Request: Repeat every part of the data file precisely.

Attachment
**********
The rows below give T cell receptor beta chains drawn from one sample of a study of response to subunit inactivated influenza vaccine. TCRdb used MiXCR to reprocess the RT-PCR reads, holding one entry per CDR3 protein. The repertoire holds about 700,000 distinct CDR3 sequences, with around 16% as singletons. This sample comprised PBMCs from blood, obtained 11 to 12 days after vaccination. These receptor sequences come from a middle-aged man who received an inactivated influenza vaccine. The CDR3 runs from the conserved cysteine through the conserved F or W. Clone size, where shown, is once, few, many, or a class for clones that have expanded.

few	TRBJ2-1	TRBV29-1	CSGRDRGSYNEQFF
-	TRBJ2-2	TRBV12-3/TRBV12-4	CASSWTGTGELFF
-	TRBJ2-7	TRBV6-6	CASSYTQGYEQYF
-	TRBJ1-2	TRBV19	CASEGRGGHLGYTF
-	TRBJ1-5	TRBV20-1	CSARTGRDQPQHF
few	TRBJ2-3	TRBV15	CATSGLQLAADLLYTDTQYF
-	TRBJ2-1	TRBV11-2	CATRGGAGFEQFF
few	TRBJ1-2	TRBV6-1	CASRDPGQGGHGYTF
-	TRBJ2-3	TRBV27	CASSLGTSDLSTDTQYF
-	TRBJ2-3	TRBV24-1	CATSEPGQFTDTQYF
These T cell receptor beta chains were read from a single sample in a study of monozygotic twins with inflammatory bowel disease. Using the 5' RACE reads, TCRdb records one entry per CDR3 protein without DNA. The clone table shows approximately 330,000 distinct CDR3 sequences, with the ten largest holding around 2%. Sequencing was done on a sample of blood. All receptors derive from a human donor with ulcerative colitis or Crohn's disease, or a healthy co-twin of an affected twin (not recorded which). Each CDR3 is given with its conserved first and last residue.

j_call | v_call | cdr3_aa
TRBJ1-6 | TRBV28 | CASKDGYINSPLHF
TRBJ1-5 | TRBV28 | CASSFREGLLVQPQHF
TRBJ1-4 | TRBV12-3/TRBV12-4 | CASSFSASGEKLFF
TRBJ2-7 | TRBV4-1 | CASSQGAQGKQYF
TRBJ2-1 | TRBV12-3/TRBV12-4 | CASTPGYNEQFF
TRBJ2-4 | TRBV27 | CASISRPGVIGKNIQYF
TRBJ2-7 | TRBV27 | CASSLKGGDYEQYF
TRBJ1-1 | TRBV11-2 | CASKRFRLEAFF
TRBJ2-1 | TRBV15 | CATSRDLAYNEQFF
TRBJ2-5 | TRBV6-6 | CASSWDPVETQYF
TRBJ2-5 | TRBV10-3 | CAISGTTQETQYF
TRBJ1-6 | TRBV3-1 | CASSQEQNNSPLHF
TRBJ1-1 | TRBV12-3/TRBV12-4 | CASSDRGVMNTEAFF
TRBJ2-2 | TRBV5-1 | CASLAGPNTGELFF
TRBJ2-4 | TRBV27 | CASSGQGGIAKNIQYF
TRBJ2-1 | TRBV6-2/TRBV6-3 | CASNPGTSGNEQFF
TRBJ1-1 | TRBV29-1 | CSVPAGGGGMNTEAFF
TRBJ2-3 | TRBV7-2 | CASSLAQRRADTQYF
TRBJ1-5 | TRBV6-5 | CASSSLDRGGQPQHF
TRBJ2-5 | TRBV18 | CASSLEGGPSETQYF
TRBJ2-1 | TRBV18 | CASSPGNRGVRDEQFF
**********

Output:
The rows below give T cell receptor beta chains drawn from one sample of a study of response to subunit inactivated influenza vaccine. TCRdb used MiXCR to reprocess the RT-PCR reads, holding one entry per CDR3 protein. The repertoire holds about 700,000 distinct CDR3 sequences, with around 16% as singletons. This sample comprised PBMCs from blood, obtained 11 to 12 days after vaccination. These receptor sequences come from a middle-aged man who received an inactivated influenza vaccine. The CDR3 runs from the conserved cysteine through the conserved F or W. Clone size, where shown, is once, few, many, or a class for clones that have expanded.

few	TRBJ2-1	TRBV29-1	CSGRDRGSYNEQFF
-	TRBJ2-2	TRBV12-3/TRBV12-4	CASSWTGTGELFF
-	TRBJ2-7	TRBV6-6	CASSYTQGYEQYF
-	TRBJ1-2	TRBV19	CASEGRGGHLGYTF
-	TRBJ1-5	TRBV20-1	CSARTGRDQPQHF
few	TRBJ2-3	TRBV15	CATSGLQLAADLLYTDTQYF
-	TRBJ2-1	TRBV11-2	CATRGGAGFEQFF
few	TRBJ1-2	TRBV6-1	CASRDPGQGGHGYTF
-	TRBJ2-3	TRBV27	CASSLGTSDLSTDTQYF
-	TRBJ2-3	TRBV24-1	CATSEPGQFTDTQYF
These T cell receptor beta chains were read from a single sample in a study of monozygotic twins with inflammatory bowel disease. Using the 5' RACE reads, TCRdb records one entry per CDR3 protein without DNA. The clone table shows approximately 330,000 distinct CDR3 sequences, with the ten largest holding around 2%. Sequencing was done on a sample of blood. All receptors derive from a human donor with ulcerative colitis or Crohn's disease, or a healthy co-twin of an affected twin (not recorded which). Each CDR3 is given with its conserved first and last residue.

j_call | v_call | cdr3_aa
TRBJ1-6 | TRBV28 | CASKDGYINSPLHF
TRBJ1-5 | TRBV28 | CASSFREGLLVQPQHF
TRBJ1-4 | TRBV12-3/TRBV12-4 | CASSFSASGEKLFF
TRBJ2-7 | TRBV4-1 | CASSQGAQGKQYF
TRBJ2-1 | TRBV12-3/TRBV12-4 | CASTPGYNEQFF
TRBJ2-4 | TRBV27 | CASISRPGVIGKNIQYF
TRBJ2-7 | TRBV27 | CASSLKGGDYEQYF
TRBJ1-1 | TRBV11-2 | CASKRFRLEAFF
TRBJ2-1 | TRBV15 | CATSRDLAYNEQFF
TRBJ2-5 | TRBV6-6 | CASSWDPVETQYF
TRBJ2-5 | TRBV10-3 | CAISGTTQETQYF
TRBJ1-6 | TRBV3-1 | CASSQEQNNSPLHF
TRBJ1-1 | TRBV12-3/TRBV12-4 | CASSDRGVMNTEAFF
TRBJ2-2 | TRBV5-1 | CASLAGPNTGELFF
TRBJ2-4 | TRBV27 | CASSGQGGIAKNIQYF
TRBJ2-1 | TRBV6-2/TRBV6-3 | CASNPGTSGNEQFF
TRBJ1-1 | TRBV29-1 | CSVPAGGGGMNTEAFF
TRBJ2-3 | TRBV7-2 | CASSLAQRRADTQYF
TRBJ1-5 | TRBV6-5 | CASSSLDRGGQPQHF
TRBJ2-5 | TRBV18 | CASSLEGGPSETQYF
TRBJ2-1 | TRBV18 | CASSPGNRGVRDEQFF